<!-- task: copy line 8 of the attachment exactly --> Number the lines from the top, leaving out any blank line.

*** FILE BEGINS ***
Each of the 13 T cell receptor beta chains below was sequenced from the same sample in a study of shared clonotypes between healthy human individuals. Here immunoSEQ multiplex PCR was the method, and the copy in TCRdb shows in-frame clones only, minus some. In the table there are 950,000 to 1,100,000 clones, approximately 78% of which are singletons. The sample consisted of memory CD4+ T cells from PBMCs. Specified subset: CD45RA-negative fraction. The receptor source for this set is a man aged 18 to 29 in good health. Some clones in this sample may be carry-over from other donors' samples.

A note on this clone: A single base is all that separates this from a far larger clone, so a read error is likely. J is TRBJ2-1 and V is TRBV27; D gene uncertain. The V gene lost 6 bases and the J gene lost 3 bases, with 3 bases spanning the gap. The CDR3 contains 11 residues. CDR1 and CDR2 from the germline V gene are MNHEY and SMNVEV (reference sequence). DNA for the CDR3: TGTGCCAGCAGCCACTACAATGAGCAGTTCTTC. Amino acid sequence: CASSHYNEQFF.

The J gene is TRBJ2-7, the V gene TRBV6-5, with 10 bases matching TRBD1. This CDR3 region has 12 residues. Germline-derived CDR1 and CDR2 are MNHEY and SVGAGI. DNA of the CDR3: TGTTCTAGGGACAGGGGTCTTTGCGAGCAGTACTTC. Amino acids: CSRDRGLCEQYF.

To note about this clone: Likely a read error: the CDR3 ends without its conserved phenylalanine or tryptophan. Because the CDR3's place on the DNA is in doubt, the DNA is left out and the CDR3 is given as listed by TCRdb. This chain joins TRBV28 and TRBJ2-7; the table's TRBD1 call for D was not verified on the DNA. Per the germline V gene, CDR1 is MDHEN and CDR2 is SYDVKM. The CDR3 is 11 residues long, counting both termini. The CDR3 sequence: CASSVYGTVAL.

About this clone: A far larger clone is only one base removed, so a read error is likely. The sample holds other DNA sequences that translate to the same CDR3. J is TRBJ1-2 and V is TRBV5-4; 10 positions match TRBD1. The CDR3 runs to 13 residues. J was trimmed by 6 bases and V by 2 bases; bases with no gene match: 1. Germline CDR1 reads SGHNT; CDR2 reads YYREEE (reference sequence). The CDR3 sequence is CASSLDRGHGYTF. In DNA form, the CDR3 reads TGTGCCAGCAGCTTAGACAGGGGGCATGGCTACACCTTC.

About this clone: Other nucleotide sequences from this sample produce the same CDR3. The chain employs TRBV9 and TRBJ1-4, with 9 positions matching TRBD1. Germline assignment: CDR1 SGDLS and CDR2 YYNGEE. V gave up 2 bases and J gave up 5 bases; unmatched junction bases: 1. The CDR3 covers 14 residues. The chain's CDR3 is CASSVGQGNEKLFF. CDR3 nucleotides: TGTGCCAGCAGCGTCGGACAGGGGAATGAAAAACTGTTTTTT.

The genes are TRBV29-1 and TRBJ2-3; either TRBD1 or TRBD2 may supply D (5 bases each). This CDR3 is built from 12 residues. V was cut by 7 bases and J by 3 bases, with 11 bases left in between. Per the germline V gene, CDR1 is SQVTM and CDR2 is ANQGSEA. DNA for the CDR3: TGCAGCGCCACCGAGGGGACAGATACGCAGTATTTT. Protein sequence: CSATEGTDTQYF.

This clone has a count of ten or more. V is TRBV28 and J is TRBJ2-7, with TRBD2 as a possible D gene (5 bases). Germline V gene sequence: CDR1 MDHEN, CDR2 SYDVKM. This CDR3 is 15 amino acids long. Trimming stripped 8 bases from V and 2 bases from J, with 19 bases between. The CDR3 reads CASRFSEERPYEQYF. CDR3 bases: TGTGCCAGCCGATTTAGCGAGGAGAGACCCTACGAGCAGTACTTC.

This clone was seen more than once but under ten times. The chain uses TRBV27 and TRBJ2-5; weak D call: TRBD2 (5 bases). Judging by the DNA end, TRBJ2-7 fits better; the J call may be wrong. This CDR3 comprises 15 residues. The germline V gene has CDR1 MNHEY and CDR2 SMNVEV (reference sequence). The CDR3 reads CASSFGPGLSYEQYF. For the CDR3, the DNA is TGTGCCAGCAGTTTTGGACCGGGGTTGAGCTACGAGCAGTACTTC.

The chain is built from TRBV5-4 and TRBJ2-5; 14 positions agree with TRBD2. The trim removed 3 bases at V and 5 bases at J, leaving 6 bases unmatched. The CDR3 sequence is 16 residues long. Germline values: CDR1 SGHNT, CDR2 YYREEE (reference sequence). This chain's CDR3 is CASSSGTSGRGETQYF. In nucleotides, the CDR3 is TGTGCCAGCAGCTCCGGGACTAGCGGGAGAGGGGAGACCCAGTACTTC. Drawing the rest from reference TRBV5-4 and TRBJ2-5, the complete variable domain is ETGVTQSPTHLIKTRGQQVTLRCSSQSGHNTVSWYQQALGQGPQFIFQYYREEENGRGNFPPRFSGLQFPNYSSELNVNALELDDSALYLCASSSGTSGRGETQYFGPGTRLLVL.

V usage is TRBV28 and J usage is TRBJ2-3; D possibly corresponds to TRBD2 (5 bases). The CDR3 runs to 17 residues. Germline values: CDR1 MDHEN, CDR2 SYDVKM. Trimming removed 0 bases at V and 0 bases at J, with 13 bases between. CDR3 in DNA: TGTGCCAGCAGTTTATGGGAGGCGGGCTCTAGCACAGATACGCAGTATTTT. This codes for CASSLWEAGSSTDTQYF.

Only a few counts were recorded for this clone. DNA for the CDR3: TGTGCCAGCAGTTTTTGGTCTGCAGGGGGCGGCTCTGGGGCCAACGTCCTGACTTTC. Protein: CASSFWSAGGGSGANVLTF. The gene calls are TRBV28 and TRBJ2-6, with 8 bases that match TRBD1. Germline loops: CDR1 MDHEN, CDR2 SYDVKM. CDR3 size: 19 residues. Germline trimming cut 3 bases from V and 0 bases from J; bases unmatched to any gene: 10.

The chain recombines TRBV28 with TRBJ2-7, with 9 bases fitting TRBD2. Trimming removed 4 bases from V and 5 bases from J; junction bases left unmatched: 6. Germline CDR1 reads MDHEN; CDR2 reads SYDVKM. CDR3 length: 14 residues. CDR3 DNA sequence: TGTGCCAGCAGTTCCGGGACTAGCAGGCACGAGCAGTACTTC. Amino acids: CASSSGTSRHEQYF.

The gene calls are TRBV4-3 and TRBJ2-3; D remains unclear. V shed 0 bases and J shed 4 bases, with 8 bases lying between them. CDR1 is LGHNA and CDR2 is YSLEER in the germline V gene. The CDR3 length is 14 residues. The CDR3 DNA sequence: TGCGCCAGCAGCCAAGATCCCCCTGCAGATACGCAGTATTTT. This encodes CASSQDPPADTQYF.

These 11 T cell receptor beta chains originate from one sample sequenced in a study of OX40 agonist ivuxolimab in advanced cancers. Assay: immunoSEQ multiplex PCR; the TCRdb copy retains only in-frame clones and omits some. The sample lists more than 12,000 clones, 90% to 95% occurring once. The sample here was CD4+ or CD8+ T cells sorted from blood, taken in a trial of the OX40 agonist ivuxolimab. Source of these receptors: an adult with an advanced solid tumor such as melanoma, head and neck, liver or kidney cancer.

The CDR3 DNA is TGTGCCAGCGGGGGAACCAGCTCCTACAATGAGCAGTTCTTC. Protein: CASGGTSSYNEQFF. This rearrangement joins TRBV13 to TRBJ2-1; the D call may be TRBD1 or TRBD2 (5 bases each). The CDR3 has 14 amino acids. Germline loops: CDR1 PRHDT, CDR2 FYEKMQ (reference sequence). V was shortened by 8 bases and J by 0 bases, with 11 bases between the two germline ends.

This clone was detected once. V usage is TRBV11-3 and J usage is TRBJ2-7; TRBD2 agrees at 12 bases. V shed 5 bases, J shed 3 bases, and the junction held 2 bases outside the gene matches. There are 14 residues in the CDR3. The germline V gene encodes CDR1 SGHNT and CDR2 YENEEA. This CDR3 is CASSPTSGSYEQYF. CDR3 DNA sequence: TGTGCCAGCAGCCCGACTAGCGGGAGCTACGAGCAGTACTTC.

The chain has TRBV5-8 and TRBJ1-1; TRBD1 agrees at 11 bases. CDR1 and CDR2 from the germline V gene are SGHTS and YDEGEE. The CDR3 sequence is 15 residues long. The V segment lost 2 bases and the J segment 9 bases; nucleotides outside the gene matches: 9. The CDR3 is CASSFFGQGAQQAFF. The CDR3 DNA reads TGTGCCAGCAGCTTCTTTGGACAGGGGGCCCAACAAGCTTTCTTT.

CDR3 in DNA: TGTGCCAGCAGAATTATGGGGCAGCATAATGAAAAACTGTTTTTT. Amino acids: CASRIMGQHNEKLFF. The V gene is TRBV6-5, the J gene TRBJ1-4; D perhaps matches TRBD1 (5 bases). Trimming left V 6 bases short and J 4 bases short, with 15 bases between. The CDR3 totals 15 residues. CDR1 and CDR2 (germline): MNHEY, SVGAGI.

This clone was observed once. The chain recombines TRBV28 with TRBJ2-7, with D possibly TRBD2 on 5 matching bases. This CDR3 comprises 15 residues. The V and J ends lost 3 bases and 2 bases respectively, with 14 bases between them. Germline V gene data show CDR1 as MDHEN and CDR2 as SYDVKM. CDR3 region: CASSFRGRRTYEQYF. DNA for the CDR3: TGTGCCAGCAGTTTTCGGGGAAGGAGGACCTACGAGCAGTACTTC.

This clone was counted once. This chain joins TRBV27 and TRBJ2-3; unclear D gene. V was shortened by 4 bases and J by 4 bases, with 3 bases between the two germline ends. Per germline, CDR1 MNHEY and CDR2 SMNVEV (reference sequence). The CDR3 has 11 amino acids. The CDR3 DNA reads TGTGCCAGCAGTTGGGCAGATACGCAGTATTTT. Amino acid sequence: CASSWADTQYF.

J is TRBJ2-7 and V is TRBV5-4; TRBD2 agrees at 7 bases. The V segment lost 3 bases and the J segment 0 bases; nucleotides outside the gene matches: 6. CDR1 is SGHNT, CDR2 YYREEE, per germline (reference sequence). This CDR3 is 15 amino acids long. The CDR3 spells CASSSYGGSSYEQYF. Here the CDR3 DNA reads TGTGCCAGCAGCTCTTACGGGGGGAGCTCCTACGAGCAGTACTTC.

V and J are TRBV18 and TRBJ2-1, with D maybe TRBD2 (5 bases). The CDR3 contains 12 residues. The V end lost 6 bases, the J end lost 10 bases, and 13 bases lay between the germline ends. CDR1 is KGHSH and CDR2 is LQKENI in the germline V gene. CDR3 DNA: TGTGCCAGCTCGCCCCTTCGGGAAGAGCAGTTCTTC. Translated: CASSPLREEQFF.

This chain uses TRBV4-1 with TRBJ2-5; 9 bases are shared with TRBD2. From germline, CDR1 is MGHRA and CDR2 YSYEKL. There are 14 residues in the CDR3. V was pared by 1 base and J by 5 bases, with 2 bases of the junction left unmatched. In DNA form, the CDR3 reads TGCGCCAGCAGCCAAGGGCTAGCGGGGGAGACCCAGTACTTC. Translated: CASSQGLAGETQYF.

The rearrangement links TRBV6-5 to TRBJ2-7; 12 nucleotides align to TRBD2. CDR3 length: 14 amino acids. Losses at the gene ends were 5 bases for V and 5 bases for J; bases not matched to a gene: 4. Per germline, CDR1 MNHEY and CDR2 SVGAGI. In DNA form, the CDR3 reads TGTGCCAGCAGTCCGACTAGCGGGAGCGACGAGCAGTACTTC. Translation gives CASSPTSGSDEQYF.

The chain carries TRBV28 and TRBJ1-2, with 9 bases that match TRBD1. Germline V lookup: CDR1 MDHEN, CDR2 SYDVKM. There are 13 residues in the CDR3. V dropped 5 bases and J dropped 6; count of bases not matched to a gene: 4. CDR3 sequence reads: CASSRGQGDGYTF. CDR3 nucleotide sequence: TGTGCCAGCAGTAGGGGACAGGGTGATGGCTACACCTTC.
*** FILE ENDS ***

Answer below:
This clone has a count of ten or more. V is TRBV28 and J is TRBJ2-7, with TRBD2 as a possible D gene (5 bases). Germline V gene sequence: CDR1 MDHEN, CDR2 SYDVKM. This CDR3 is 15 amino acids long. Trimming stripped 8 bases from V and 2 bases from J, with 19 bases between. The CDR3 reads CASRFSEERPYEQYF. CDR3 bases: TGTGCCAGCCGATTTAGCGAGGAGAGACCCTACGAGCAGTACTTC.